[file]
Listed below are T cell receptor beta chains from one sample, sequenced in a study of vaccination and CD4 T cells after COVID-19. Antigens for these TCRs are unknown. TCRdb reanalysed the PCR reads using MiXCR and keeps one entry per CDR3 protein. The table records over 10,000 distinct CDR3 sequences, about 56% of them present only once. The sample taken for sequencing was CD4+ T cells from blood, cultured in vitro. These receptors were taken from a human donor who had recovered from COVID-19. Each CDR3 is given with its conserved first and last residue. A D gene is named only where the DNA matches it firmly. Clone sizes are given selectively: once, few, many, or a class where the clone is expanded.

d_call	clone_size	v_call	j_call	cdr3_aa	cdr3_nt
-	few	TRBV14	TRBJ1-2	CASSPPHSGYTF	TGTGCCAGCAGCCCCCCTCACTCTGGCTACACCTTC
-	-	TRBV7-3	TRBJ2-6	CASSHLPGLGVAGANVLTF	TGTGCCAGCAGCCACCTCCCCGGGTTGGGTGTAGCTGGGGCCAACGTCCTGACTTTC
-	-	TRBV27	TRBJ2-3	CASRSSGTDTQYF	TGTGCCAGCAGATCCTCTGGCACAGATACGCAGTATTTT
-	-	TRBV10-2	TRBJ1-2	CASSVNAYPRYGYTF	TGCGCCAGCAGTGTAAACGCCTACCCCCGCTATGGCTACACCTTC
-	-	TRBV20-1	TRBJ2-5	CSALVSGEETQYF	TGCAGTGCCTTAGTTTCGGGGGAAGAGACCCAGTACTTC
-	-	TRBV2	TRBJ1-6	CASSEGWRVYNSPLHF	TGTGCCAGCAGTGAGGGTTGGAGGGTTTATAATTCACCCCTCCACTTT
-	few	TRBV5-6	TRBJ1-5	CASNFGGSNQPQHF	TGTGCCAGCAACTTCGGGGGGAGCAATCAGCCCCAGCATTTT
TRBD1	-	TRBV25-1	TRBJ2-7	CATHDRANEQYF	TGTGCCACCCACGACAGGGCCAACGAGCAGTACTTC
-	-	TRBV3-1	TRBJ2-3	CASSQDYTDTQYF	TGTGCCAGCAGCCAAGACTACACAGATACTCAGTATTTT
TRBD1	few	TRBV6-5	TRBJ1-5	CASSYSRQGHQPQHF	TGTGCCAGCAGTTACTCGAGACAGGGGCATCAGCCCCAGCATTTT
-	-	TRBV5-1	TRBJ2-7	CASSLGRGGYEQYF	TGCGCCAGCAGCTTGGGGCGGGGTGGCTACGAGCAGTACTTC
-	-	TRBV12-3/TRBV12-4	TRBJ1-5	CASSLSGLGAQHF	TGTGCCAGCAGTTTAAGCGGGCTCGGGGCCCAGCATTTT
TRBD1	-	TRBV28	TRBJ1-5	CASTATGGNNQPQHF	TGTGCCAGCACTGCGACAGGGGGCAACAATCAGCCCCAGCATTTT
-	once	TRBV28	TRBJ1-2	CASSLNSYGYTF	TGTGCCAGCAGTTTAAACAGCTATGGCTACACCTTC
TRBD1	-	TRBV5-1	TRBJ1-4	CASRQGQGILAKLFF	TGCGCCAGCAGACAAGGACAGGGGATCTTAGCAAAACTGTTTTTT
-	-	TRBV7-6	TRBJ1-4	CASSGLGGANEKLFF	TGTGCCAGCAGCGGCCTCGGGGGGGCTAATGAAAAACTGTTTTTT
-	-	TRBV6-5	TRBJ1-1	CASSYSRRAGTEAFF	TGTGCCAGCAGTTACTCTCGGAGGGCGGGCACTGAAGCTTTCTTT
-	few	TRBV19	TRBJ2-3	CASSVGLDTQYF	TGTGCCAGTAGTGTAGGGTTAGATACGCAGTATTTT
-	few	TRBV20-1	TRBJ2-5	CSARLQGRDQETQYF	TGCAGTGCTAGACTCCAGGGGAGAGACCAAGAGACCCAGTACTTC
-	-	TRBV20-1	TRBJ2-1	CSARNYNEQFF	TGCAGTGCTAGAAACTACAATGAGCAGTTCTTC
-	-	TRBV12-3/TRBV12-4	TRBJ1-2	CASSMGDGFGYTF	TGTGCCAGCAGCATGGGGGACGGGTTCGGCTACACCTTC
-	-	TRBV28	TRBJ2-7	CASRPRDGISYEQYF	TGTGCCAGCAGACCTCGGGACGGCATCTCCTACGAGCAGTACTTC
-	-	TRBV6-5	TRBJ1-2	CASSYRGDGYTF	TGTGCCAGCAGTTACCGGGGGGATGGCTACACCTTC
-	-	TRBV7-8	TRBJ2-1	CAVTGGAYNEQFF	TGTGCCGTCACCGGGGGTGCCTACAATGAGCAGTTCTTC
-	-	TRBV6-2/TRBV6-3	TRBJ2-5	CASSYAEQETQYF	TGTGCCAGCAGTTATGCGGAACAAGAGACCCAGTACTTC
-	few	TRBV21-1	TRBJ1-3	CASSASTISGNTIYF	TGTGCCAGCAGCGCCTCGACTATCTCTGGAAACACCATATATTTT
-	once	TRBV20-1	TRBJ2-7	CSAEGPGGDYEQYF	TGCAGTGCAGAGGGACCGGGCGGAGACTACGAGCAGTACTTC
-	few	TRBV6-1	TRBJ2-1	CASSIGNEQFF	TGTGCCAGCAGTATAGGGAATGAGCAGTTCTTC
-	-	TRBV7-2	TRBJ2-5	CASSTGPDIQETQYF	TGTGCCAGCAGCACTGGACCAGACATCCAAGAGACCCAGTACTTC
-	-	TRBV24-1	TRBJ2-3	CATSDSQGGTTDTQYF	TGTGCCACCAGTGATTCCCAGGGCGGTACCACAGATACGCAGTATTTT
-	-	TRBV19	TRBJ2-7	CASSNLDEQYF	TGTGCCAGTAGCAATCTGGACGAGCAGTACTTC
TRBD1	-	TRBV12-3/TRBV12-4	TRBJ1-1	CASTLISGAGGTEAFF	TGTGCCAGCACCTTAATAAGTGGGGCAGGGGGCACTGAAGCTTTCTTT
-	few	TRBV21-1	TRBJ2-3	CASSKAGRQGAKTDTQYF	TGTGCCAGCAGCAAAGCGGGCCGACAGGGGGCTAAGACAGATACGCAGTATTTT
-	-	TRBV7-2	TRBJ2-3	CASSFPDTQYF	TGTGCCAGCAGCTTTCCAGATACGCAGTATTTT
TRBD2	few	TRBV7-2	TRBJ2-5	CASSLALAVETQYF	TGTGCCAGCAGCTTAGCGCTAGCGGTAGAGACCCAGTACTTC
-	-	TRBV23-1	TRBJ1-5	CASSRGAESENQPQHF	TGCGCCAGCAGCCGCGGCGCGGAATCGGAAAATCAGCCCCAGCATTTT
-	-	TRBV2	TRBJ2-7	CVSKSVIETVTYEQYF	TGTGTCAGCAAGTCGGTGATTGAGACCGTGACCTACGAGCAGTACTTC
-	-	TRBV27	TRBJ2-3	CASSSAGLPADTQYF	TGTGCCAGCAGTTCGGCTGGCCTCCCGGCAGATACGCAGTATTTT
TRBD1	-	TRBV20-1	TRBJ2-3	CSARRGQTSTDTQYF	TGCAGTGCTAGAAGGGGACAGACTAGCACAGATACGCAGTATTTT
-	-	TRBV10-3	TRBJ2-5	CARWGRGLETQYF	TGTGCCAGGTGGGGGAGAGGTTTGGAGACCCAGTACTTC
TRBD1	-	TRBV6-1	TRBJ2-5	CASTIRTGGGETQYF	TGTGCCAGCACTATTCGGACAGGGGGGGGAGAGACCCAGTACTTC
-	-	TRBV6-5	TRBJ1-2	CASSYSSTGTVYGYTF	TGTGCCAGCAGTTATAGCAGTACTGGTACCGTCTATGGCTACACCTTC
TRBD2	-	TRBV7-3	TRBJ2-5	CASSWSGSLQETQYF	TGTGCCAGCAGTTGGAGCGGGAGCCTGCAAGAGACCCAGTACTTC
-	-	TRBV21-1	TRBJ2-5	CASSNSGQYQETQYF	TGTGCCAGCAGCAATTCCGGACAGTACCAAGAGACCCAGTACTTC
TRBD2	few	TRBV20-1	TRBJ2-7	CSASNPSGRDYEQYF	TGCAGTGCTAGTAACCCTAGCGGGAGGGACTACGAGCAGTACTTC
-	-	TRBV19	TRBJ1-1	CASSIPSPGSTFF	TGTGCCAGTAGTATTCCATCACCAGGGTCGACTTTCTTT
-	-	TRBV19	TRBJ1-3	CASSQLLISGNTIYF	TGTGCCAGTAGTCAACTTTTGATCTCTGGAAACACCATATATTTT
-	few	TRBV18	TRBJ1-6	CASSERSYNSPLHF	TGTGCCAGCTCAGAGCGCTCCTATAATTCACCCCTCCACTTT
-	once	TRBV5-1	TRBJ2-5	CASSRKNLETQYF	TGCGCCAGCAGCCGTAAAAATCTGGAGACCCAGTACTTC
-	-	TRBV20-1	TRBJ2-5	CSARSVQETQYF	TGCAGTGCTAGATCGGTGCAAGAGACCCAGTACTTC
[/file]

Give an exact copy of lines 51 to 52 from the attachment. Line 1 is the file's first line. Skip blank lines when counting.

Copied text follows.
-	once	TRBV5-1	TRBJ2-5	CASSRKNLETQYF	TGCGCCAGCAGCCGTAAAAATCTGGAGACCCAGTACTTC
-	-	TRBV20-1	TRBJ2-5	CSARSVQETQYF	TGCAGTGCTAGATCGGTGCAAGAGACCCAGTACTTC